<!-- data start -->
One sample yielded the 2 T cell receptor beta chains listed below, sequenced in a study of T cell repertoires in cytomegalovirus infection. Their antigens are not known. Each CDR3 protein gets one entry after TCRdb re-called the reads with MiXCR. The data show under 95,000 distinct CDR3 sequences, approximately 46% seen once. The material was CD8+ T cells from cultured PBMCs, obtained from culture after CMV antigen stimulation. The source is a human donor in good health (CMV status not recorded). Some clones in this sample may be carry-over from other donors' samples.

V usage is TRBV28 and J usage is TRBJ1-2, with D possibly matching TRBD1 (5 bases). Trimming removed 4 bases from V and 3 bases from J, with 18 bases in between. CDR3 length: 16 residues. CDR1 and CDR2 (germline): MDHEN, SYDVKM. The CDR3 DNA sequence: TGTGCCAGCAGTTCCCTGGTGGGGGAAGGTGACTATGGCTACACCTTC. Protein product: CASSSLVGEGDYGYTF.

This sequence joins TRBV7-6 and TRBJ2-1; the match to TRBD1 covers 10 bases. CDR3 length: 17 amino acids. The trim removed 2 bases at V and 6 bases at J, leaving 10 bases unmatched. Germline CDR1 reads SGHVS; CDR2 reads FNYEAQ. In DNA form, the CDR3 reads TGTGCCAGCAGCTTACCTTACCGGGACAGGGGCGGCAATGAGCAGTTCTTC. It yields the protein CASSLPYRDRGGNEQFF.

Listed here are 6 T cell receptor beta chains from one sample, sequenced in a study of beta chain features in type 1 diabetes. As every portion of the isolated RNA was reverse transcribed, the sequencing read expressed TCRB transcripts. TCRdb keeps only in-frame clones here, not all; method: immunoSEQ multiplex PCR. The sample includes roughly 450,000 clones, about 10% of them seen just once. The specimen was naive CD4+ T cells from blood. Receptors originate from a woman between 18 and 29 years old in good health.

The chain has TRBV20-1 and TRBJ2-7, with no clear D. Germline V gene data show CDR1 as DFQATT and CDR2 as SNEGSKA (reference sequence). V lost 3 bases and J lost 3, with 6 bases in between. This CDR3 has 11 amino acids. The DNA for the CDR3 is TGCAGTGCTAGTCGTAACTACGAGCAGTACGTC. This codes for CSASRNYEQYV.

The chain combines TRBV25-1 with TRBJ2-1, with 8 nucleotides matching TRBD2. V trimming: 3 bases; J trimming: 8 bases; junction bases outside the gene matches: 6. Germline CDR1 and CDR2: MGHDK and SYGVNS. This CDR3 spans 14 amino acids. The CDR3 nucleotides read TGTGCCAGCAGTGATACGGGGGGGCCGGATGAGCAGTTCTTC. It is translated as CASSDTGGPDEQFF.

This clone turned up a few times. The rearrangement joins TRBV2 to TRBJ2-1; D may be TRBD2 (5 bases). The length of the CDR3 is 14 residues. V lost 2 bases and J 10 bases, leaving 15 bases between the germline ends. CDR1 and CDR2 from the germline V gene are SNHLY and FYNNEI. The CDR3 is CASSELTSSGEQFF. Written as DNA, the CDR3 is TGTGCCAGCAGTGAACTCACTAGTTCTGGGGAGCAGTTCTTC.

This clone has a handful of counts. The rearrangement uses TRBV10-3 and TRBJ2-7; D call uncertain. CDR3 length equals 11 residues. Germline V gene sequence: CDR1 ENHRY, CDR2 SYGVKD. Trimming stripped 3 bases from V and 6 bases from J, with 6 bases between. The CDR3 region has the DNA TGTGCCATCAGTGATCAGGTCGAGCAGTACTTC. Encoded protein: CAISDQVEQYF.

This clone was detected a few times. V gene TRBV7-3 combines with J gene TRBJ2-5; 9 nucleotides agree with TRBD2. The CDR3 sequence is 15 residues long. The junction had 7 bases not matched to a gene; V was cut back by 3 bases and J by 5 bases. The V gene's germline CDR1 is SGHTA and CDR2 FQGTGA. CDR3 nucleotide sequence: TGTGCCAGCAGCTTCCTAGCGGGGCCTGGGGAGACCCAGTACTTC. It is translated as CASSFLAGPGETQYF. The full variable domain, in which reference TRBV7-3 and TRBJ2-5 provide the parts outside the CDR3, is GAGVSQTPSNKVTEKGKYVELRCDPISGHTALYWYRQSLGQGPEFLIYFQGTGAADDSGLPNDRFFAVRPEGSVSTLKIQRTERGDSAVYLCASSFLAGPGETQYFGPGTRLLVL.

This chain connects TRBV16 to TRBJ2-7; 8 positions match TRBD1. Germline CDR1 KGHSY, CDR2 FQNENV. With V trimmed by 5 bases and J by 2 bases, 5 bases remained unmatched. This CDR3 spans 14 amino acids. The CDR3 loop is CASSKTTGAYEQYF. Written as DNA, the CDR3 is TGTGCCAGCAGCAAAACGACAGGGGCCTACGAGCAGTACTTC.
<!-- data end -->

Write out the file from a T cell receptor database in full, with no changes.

One sample yielded the 2 T cell receptor beta chains listed below, sequenced in a study of T cell repertoires in cytomegalovirus infection. Their antigens are not known. Each CDR3 protein gets one entry after TCRdb re-called the reads with MiXCR. The data show under 95,000 distinct CDR3 sequences, approximately 46% seen once. The material was CD8+ T cells from cultured PBMCs, obtained from culture after CMV antigen stimulation. The source is a human donor in good health (CMV status not recorded). Some clones in this sample may be carry-over from other donors' samples.

V usage is TRBV28 and J usage is TRBJ1-2, with D possibly matching TRBD1 (5 bases). Trimming removed 4 bases from V and 3 bases from J, with 18 bases in between. CDR3 length: 16 residues. CDR1 and CDR2 (germline): MDHEN, SYDVKM. The CDR3 DNA sequence: TGTGCCAGCAGTTCCCTGGTGGGGGAAGGTGACTATGGCTACACCTTC. Protein product: CASSSLVGEGDYGYTF.

This sequence joins TRBV7-6 and TRBJ2-1; the match to TRBD1 covers 10 bases. CDR3 length: 17 amino acids. The trim removed 2 bases at V and 6 bases at J, leaving 10 bases unmatched. Germline CDR1 reads SGHVS; CDR2 reads FNYEAQ. In DNA form, the CDR3 reads TGTGCCAGCAGCTTACCTTACCGGGACAGGGGCGGCAATGAGCAGTTCTTC. It yields the protein CASSLPYRDRGGNEQFF.

Listed here are 6 T cell receptor beta chains from one sample, sequenced in a study of beta chain features in type 1 diabetes. As every portion of the isolated RNA was reverse transcribed, the sequencing read expressed TCRB transcripts. TCRdb keeps only in-frame clones here, not all; method: immunoSEQ multiplex PCR. The sample includes roughly 450,000 clones, about 10% of them seen just once. The specimen was naive CD4+ T cells from blood. Receptors originate from a woman between 18 and 29 years old in good health.

The chain has TRBV20-1 and TRBJ2-7, with no clear D. Germline V gene data show CDR1 as DFQATT and CDR2 as SNEGSKA (reference sequence). V lost 3 bases and J lost 3, with 6 bases in between. This CDR3 has 11 amino acids. The DNA for the CDR3 is TGCAGTGCTAGTCGTAACTACGAGCAGTACGTC. This codes for CSASRNYEQYV.

The chain combines TRBV25-1 with TRBJ2-1, with 8 nucleotides matching TRBD2. V trimming: 3 bases; J trimming: 8 bases; junction bases outside the gene matches: 6. Germline CDR1 and CDR2: MGHDK and SYGVNS. This CDR3 spans 14 amino acids. The CDR3 nucleotides read TGTGCCAGCAGTGATACGGGGGGGCCGGATGAGCAGTTCTTC. It is translated as CASSDTGGPDEQFF.

This clone turned up a few times. The rearrangement joins TRBV2 to TRBJ2-1; D may be TRBD2 (5 bases). The length of the CDR3 is 14 residues. V lost 2 bases and J 10 bases, leaving 15 bases between the germline ends. CDR1 and CDR2 from the germline V gene are SNHLY and FYNNEI. The CDR3 is CASSELTSSGEQFF. Written as DNA, the CDR3 is TGTGCCAGCAGTGAACTCACTAGTTCTGGGGAGCAGTTCTTC.

This clone has a handful of counts. The rearrangement uses TRBV10-3 and TRBJ2-7; D call uncertain. CDR3 length equals 11 residues. Germline V gene sequence: CDR1 ENHRY, CDR2 SYGVKD. Trimming stripped 3 bases from V and 6 bases from J, with 6 bases between. The CDR3 region has the DNA TGTGCCATCAGTGATCAGGTCGAGCAGTACTTC. Encoded protein: CAISDQVEQYF.

This clone was detected a few times. V gene TRBV7-3 combines with J gene TRBJ2-5; 9 nucleotides agree with TRBD2. The CDR3 sequence is 15 residues long. The junction had 7 bases not matched to a gene; V was cut back by 3 bases and J by 5 bases. The V gene's germline CDR1 is SGHTA and CDR2 FQGTGA. CDR3 nucleotide sequence: TGTGCCAGCAGCTTCCTAGCGGGGCCTGGGGAGACCCAGTACTTC. It is translated as CASSFLAGPGETQYF. The full variable domain, in which reference TRBV7-3 and TRBJ2-5 provide the parts outside the CDR3, is GAGVSQTPSNKVTEKGKYVELRCDPISGHTALYWYRQSLGQGPEFLIYFQGTGAADDSGLPNDRFFAVRPEGSVSTLKIQRTERGDSAVYLCASSFLAGPGETQYFGPGTRLLVL.

This chain connects TRBV16 to TRBJ2-7; 8 positions match TRBD1. Germline CDR1 KGHSY, CDR2 FQNENV. With V trimmed by 5 bases and J by 2 bases, 5 bases remained unmatched. This CDR3 spans 14 amino acids. The CDR3 loop is CASSKTTGAYEQYF. Written as DNA, the CDR3 is TGTGCCAGCAGCAAAACGACAGGGGCCTACGAGCAGTACTTC.